This cozy little restaurant in the Palermo neighborhood of Buenos Aires was our first stop. With cow-hide tablecloths, vintage brick walls and crowded with locals, this establishment was a magnificent way to begin our culinary journey. We started off ordering a special cheese dish, called provoletta, grilled and sprinkled with oregano. It was very tasty, but reminded me a lot of cheesy bread from Domino's. Then it was on to the main course, bife de lomo, the finest cut of beef known to the world. It came out properly cooked (well done) and was very tender. But by far the highlight of the night was my introduction to chimichurri, a spicy sauce made up of garlic, parsley and a secret ingredient known only to Argentinians. It's on the table to complement the meat, but dipping your bread in this tasty connoction is the best thing since Sonny's Barbecue. I pledge here to search out into this large city to find the best chimichurri sauce.

Sunday, July 13, 2008

Luxury at Hostel Prices

BUENOS AIRES -- We have not prioritized comfort as we tried to stretch our lodgings budget across three months.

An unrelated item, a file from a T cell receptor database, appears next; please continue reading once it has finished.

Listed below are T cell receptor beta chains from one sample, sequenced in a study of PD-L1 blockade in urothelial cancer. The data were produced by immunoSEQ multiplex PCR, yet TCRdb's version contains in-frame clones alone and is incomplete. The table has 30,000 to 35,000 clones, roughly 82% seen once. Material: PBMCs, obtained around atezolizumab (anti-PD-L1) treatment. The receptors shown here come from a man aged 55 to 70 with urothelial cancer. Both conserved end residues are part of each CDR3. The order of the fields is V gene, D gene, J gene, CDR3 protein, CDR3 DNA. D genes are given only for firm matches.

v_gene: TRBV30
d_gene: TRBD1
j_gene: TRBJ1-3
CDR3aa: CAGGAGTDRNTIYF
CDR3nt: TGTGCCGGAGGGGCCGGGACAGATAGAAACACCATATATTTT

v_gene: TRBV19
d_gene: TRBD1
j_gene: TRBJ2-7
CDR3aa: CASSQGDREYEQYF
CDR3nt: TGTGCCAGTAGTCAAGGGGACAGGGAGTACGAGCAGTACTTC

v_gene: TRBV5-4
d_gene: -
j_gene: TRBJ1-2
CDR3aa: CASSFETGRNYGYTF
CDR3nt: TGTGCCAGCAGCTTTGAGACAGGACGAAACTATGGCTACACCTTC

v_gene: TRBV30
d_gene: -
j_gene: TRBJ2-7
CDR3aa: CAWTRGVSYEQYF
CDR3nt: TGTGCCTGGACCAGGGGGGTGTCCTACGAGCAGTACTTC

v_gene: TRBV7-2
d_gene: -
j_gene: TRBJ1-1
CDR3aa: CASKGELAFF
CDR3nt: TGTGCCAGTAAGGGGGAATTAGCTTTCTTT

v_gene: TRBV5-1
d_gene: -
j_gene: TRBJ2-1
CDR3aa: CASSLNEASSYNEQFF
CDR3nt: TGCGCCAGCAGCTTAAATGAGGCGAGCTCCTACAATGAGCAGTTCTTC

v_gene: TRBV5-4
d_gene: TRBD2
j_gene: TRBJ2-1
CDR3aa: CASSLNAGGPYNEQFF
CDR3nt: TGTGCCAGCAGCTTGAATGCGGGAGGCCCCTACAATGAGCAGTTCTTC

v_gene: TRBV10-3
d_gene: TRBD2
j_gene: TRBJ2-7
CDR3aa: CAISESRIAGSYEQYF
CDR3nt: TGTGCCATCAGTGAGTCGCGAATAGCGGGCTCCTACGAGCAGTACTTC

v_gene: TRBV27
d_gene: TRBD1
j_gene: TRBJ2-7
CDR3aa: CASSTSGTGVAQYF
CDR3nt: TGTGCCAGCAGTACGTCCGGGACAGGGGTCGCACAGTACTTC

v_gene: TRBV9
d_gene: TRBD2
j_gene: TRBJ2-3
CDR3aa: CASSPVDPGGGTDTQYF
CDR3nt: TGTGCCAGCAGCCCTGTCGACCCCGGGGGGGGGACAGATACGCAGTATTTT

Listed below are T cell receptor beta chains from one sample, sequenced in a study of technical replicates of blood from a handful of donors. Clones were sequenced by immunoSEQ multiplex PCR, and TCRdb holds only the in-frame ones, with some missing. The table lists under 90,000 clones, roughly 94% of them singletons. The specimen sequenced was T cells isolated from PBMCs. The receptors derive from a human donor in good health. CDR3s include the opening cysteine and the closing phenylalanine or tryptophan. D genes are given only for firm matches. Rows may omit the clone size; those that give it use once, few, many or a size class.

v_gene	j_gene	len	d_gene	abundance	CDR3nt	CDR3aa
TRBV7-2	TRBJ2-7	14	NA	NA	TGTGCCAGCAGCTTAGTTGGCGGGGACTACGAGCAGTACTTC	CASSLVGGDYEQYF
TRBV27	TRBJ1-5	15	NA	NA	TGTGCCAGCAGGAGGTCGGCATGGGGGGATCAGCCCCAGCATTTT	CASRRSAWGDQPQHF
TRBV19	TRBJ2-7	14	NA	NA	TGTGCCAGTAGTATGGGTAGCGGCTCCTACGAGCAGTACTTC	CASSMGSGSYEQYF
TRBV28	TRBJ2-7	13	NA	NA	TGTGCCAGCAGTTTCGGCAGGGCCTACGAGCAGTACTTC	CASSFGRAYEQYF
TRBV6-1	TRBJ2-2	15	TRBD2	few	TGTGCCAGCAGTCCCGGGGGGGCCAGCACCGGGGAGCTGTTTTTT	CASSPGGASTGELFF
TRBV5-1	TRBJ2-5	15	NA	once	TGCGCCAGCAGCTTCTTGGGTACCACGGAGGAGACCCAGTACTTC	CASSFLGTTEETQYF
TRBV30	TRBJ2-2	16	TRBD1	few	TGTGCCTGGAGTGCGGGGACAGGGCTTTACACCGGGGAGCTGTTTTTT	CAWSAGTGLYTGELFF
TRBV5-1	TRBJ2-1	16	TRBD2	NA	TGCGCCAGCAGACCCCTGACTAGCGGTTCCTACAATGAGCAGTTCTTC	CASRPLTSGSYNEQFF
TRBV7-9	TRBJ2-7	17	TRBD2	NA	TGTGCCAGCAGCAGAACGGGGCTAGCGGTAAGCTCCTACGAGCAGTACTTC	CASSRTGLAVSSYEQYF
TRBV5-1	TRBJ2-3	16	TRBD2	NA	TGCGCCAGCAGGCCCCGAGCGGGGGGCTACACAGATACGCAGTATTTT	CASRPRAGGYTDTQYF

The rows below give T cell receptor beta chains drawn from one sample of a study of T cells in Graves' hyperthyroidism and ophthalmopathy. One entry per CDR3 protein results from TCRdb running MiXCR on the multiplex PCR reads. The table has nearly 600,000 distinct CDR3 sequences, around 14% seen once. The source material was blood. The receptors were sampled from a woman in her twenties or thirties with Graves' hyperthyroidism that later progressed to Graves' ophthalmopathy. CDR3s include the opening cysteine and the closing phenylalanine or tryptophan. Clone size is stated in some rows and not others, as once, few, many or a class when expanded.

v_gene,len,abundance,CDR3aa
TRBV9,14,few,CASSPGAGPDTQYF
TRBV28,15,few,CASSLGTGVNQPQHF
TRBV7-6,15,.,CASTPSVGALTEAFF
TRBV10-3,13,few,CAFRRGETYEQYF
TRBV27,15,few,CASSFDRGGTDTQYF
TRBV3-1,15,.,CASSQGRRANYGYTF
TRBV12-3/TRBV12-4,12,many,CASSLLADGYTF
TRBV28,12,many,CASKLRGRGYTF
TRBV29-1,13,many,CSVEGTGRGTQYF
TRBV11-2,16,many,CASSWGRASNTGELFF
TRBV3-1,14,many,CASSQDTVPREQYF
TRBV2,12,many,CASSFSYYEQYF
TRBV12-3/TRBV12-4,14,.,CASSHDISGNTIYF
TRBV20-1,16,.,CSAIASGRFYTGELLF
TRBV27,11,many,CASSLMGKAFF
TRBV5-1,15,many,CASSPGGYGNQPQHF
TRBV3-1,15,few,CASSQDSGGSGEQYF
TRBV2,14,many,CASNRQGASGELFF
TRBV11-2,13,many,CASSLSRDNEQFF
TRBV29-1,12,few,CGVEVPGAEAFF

In Sucre, we went without heat or hot water (though few places even had that option). In Salta, we got colds from the mildew in our hostel. In Tucumán, the malfunctioning toilet in our room dated back to 1972 (older than both of us). That´s what happens when you spend between $15 and $30 a night. And still, this looks much better when you consider what you might find for $30 a night in the U.S.

In Buenos Aires, the hotel gods rewarded us for our sacrifice.

Thanks again to a brilliant idea from Andrew, we decided to rent an apartment for a week. Our last-minute search yielded an incredible deal -- for about $30 a night, we have a brand-new studio apartment in the exclusive Recoleta neighborhood. It comes with a balcony, cable TV, access to a rooftop pool, basketball courts, stainless-steel appliances and a helpful doorman. We walk a block and a half to the subway, and get out four stops later for dinner in the trendy Palermo neighborhood (at Don Julio: steaks, a bottle of Malbec and grilled cheese -- like the sandwich but without the bread) Or, four stops in the other direction, we can visit the Plaza de Mayo and salmon-pink Casa Rosada government offices downtown. We can walk to the fashionable cemetery where Evita is buried.

Today, we took the bus to San Telmo, center of the tango world, for the weekly antiques fair. The cost of restaurant meals, real estate and just about everything has climbed since Argentina´s economic meltdown several years ago, but remains well below U.S. prices. Hence, this was the first antiques fair I´ve visited where I could actually afford to shop. Somehow, we will try to get the green 1940s-era glass soda dispenser home without breaking it ...